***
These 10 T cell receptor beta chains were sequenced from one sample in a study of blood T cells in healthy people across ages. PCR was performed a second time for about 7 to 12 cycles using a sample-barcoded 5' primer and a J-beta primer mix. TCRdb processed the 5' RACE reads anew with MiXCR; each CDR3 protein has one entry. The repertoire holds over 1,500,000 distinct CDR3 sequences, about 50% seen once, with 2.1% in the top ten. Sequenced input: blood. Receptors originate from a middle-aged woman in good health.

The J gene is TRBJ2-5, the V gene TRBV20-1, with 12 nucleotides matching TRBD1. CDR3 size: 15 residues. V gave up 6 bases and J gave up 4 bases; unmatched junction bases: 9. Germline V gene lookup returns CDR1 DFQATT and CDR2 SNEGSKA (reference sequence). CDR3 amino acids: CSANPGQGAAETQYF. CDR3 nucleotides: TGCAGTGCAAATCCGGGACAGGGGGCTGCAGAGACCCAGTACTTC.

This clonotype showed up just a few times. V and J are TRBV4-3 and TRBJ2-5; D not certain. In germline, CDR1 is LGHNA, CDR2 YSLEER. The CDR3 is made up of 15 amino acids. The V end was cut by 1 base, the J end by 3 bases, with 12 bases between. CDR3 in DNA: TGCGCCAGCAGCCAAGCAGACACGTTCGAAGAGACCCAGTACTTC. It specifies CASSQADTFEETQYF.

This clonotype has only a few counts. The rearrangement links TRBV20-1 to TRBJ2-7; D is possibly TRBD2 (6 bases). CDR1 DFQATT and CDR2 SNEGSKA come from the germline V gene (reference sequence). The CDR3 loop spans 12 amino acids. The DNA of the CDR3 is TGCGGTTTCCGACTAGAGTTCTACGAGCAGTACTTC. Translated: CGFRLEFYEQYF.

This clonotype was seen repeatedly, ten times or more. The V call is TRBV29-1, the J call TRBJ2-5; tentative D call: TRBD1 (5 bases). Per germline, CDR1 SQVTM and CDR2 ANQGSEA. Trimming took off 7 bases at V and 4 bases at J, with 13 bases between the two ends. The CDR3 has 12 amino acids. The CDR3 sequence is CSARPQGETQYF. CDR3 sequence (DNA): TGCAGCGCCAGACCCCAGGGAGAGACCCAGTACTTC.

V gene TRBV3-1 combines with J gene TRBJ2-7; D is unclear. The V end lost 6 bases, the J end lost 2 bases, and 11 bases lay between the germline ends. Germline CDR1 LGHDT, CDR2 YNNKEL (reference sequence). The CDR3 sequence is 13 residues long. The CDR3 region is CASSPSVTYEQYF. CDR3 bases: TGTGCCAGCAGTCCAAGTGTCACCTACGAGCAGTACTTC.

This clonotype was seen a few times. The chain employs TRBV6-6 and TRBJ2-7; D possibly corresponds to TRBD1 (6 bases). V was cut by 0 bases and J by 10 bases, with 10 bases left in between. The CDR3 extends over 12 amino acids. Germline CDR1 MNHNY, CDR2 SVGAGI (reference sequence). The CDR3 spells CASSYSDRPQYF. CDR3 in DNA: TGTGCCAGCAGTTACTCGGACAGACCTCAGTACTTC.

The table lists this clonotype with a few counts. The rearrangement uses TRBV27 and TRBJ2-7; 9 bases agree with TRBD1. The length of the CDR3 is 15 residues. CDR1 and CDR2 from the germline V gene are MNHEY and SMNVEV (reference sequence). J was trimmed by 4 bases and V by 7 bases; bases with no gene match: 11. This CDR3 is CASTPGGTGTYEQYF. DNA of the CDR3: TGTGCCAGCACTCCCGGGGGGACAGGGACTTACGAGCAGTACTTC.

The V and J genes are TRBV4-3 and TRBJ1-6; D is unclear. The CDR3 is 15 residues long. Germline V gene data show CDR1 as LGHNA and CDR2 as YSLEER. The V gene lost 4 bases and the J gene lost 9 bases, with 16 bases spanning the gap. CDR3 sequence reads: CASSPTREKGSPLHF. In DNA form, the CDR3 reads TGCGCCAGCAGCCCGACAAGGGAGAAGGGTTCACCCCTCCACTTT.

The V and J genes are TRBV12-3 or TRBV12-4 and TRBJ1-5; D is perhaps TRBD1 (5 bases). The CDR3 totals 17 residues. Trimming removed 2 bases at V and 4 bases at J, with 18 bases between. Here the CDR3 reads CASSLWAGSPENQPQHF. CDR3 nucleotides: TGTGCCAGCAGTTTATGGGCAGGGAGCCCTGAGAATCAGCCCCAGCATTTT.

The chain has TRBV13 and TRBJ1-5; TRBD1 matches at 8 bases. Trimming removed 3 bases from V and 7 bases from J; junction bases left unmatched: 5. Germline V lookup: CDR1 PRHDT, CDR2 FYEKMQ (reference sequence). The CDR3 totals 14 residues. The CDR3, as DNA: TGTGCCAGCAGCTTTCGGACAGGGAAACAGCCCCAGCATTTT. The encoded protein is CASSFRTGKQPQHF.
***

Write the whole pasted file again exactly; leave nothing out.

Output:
These 10 T cell receptor beta chains were sequenced from one sample in a study of blood T cells in healthy people across ages. PCR was performed a second time for about 7 to 12 cycles using a sample-barcoded 5' primer and a J-beta primer mix. TCRdb processed the 5' RACE reads anew with MiXCR; each CDR3 protein has one entry. The repertoire holds over 1,500,000 distinct CDR3 sequences, about 50% seen once, with 2.1% in the top ten. Sequenced input: blood. Receptors originate from a middle-aged woman in good health.

The J gene is TRBJ2-5, the V gene TRBV20-1, with 12 nucleotides matching TRBD1. CDR3 size: 15 residues. V gave up 6 bases and J gave up 4 bases; unmatched junction bases: 9. Germline V gene lookup returns CDR1 DFQATT and CDR2 SNEGSKA (reference sequence). CDR3 amino acids: CSANPGQGAAETQYF. CDR3 nucleotides: TGCAGTGCAAATCCGGGACAGGGGGCTGCAGAGACCCAGTACTTC.

This clonotype showed up just a few times. V and J are TRBV4-3 and TRBJ2-5; D not certain. In germline, CDR1 is LGHNA, CDR2 YSLEER. The CDR3 is made up of 15 amino acids. The V end was cut by 1 base, the J end by 3 bases, with 12 bases between. CDR3 in DNA: TGCGCCAGCAGCCAAGCAGACACGTTCGAAGAGACCCAGTACTTC. It specifies CASSQADTFEETQYF.

This clonotype has only a few counts. The rearrangement links TRBV20-1 to TRBJ2-7; D is possibly TRBD2 (6 bases). CDR1 DFQATT and CDR2 SNEGSKA come from the germline V gene (reference sequence). The CDR3 loop spans 12 amino acids. The DNA of the CDR3 is TGCGGTTTCCGACTAGAGTTCTACGAGCAGTACTTC. Translated: CGFRLEFYEQYF.

This clonotype was seen repeatedly, ten times or more. The V call is TRBV29-1, the J call TRBJ2-5; tentative D call: TRBD1 (5 bases). Per germline, CDR1 SQVTM and CDR2 ANQGSEA. Trimming took off 7 bases at V and 4 bases at J, with 13 bases between the two ends. The CDR3 has 12 amino acids. The CDR3 sequence is CSARPQGETQYF. CDR3 sequence (DNA): TGCAGCGCCAGACCCCAGGGAGAGACCCAGTACTTC.

V gene TRBV3-1 combines with J gene TRBJ2-7; D is unclear. The V end lost 6 bases, the J end lost 2 bases, and 11 bases lay between the germline ends. Germline CDR1 LGHDT, CDR2 YNNKEL (reference sequence). The CDR3 sequence is 13 residues long. The CDR3 region is CASSPSVTYEQYF. CDR3 bases: TGTGCCAGCAGTCCAAGTGTCACCTACGAGCAGTACTTC.

This clonotype was seen a few times. The chain employs TRBV6-6 and TRBJ2-7; D possibly corresponds to TRBD1 (6 bases). V was cut by 0 bases and J by 10 bases, with 10 bases left in between. The CDR3 extends over 12 amino acids. Germline CDR1 MNHNY, CDR2 SVGAGI (reference sequence). The CDR3 spells CASSYSDRPQYF. CDR3 in DNA: TGTGCCAGCAGTTACTCGGACAGACCTCAGTACTTC.

The table lists this clonotype with a few counts. The rearrangement uses TRBV27 and TRBJ2-7; 9 bases agree with TRBD1. The length of the CDR3 is 15 residues. CDR1 and CDR2 from the germline V gene are MNHEY and SMNVEV (reference sequence). J was trimmed by 4 bases and V by 7 bases; bases with no gene match: 11. This CDR3 is CASTPGGTGTYEQYF. DNA of the CDR3: TGTGCCAGCACTCCCGGGGGGACAGGGACTTACGAGCAGTACTTC.

The V and J genes are TRBV4-3 and TRBJ1-6; D is unclear. The CDR3 is 15 residues long. Germline V gene data show CDR1 as LGHNA and CDR2 as YSLEER. The V gene lost 4 bases and the J gene lost 9 bases, with 16 bases spanning the gap. CDR3 sequence reads: CASSPTREKGSPLHF. In DNA form, the CDR3 reads TGCGCCAGCAGCCCGACAAGGGAGAAGGGTTCACCCCTCCACTTT.

The V and J genes are TRBV12-3 or TRBV12-4 and TRBJ1-5; D is perhaps TRBD1 (5 bases). The CDR3 totals 17 residues. Trimming removed 2 bases at V and 4 bases at J, with 18 bases between. Here the CDR3 reads CASSLWAGSPENQPQHF. CDR3 nucleotides: TGTGCCAGCAGTTTATGGGCAGGGAGCCCTGAGAATCAGCCCCAGCATTTT.

The chain has TRBV13 and TRBJ1-5; TRBD1 matches at 8 bases. Trimming removed 3 bases from V and 7 bases from J; junction bases left unmatched: 5. Germline V lookup: CDR1 PRHDT, CDR2 FYEKMQ (reference sequence). The CDR3 totals 14 residues. The CDR3, as DNA: TGTGCCAGCAGCTTTCGGACAGGGAAACAGCCCCAGCATTTT. The encoded protein is CASSFRTGKQPQHF.